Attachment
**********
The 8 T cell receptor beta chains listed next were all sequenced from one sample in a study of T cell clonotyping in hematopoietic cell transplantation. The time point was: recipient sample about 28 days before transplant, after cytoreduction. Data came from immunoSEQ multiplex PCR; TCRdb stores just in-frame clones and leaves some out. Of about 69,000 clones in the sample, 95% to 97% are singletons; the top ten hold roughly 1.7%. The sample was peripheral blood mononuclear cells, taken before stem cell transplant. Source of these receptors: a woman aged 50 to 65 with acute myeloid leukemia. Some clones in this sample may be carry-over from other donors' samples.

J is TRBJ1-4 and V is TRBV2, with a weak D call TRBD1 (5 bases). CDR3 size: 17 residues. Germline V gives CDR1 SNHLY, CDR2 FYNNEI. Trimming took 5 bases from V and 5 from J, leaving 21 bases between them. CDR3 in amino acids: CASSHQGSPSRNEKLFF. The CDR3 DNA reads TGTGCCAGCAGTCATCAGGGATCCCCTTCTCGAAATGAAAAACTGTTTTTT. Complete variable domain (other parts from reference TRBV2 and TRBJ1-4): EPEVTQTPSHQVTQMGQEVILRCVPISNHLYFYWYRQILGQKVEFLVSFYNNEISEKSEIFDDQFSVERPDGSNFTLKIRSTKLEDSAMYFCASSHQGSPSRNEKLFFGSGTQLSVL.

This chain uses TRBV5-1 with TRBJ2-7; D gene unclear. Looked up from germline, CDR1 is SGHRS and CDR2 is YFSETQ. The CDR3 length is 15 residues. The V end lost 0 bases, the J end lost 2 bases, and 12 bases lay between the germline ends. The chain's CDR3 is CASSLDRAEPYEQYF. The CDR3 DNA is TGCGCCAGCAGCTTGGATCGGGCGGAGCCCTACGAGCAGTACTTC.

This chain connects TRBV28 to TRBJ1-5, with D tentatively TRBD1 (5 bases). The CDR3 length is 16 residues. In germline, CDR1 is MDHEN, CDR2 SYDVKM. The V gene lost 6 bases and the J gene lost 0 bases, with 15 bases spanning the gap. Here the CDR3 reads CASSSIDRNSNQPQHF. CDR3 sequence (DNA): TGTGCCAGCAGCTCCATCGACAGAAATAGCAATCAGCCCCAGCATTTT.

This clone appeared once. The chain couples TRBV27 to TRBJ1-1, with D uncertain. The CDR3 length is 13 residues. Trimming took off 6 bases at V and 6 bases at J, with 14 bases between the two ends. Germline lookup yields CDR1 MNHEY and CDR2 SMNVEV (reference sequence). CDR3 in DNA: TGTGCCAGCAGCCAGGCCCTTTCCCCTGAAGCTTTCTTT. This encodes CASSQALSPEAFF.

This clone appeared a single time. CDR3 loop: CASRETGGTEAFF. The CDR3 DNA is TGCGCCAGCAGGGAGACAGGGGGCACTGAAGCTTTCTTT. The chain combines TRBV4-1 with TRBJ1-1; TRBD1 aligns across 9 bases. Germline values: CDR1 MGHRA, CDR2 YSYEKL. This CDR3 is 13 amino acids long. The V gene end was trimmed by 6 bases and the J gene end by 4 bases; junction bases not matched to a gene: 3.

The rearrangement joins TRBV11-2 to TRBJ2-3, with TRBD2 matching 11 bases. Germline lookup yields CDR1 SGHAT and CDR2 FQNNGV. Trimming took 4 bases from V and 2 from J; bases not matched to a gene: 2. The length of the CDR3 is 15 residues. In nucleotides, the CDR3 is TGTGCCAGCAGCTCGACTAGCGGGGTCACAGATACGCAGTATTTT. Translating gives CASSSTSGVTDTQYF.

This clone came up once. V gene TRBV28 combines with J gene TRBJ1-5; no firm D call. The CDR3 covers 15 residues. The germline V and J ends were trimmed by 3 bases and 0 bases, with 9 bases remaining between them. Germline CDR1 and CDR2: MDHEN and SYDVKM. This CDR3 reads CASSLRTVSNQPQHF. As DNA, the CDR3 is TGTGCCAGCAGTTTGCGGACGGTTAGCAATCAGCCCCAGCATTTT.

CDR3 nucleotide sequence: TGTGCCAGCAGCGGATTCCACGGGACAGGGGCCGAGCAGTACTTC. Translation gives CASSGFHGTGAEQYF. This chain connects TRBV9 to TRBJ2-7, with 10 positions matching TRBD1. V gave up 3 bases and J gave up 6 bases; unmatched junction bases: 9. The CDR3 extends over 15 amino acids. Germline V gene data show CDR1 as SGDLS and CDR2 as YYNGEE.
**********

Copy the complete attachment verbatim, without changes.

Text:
The 8 T cell receptor beta chains listed next were all sequenced from one sample in a study of T cell clonotyping in hematopoietic cell transplantation. The time point was: recipient sample about 28 days before transplant, after cytoreduction. Data came from immunoSEQ multiplex PCR; TCRdb stores just in-frame clones and leaves some out. Of about 69,000 clones in the sample, 95% to 97% are singletons; the top ten hold roughly 1.7%. The sample was peripheral blood mononuclear cells, taken before stem cell transplant. Source of these receptors: a woman aged 50 to 65 with acute myeloid leukemia. Some clones in this sample may be carry-over from other donors' samples.

J is TRBJ1-4 and V is TRBV2, with a weak D call TRBD1 (5 bases). CDR3 size: 17 residues. Germline V gives CDR1 SNHLY, CDR2 FYNNEI. Trimming took 5 bases from V and 5 from J, leaving 21 bases between them. CDR3 in amino acids: CASSHQGSPSRNEKLFF. The CDR3 DNA reads TGTGCCAGCAGTCATCAGGGATCCCCTTCTCGAAATGAAAAACTGTTTTTT. Complete variable domain (other parts from reference TRBV2 and TRBJ1-4): EPEVTQTPSHQVTQMGQEVILRCVPISNHLYFYWYRQILGQKVEFLVSFYNNEISEKSEIFDDQFSVERPDGSNFTLKIRSTKLEDSAMYFCASSHQGSPSRNEKLFFGSGTQLSVL.

This chain uses TRBV5-1 with TRBJ2-7; D gene unclear. Looked up from germline, CDR1 is SGHRS and CDR2 is YFSETQ. The CDR3 length is 15 residues. The V end lost 0 bases, the J end lost 2 bases, and 12 bases lay between the germline ends. The chain's CDR3 is CASSLDRAEPYEQYF. The CDR3 DNA is TGCGCCAGCAGCTTGGATCGGGCGGAGCCCTACGAGCAGTACTTC.

This chain connects TRBV28 to TRBJ1-5, with D tentatively TRBD1 (5 bases). The CDR3 length is 16 residues. In germline, CDR1 is MDHEN, CDR2 SYDVKM. The V gene lost 6 bases and the J gene lost 0 bases, with 15 bases spanning the gap. Here the CDR3 reads CASSSIDRNSNQPQHF. CDR3 sequence (DNA): TGTGCCAGCAGCTCCATCGACAGAAATAGCAATCAGCCCCAGCATTTT.

This clone appeared once. The chain couples TRBV27 to TRBJ1-1, with D uncertain. The CDR3 length is 13 residues. Trimming took off 6 bases at V and 6 bases at J, with 14 bases between the two ends. Germline lookup yields CDR1 MNHEY and CDR2 SMNVEV (reference sequence). CDR3 in DNA: TGTGCCAGCAGCCAGGCCCTTTCCCCTGAAGCTTTCTTT. This encodes CASSQALSPEAFF.

This clone appeared a single time. CDR3 loop: CASRETGGTEAFF. The CDR3 DNA is TGCGCCAGCAGGGAGACAGGGGGCACTGAAGCTTTCTTT. The chain combines TRBV4-1 with TRBJ1-1; TRBD1 aligns across 9 bases. Germline values: CDR1 MGHRA, CDR2 YSYEKL. This CDR3 is 13 amino acids long. The V gene end was trimmed by 6 bases and the J gene end by 4 bases; junction bases not matched to a gene: 3.

The rearrangement joins TRBV11-2 to TRBJ2-3, with TRBD2 matching 11 bases. Germline lookup yields CDR1 SGHAT and CDR2 FQNNGV. Trimming took 4 bases from V and 2 from J; bases not matched to a gene: 2. The length of the CDR3 is 15 residues. In nucleotides, the CDR3 is TGTGCCAGCAGCTCGACTAGCGGGGTCACAGATACGCAGTATTTT. Translating gives CASSSTSGVTDTQYF.

This clone came up once. V gene TRBV28 combines with J gene TRBJ1-5; no firm D call. The CDR3 covers 15 residues. The germline V and J ends were trimmed by 3 bases and 0 bases, with 9 bases remaining between them. Germline CDR1 and CDR2: MDHEN and SYDVKM. This CDR3 reads CASSLRTVSNQPQHF. As DNA, the CDR3 is TGTGCCAGCAGTTTGCGGACGGTTAGCAATCAGCCCCAGCATTTT.

CDR3 nucleotide sequence: TGTGCCAGCAGCGGATTCCACGGGACAGGGGCCGAGCAGTACTTC. Translation gives CASSGFHGTGAEQYF. This chain connects TRBV9 to TRBJ2-7, with 10 positions matching TRBD1. V gave up 3 bases and J gave up 6 bases; unmatched junction bases: 9. The CDR3 extends over 15 amino acids. Germline V gene data show CDR1 as SGDLS and CDR2 as YYNGEE.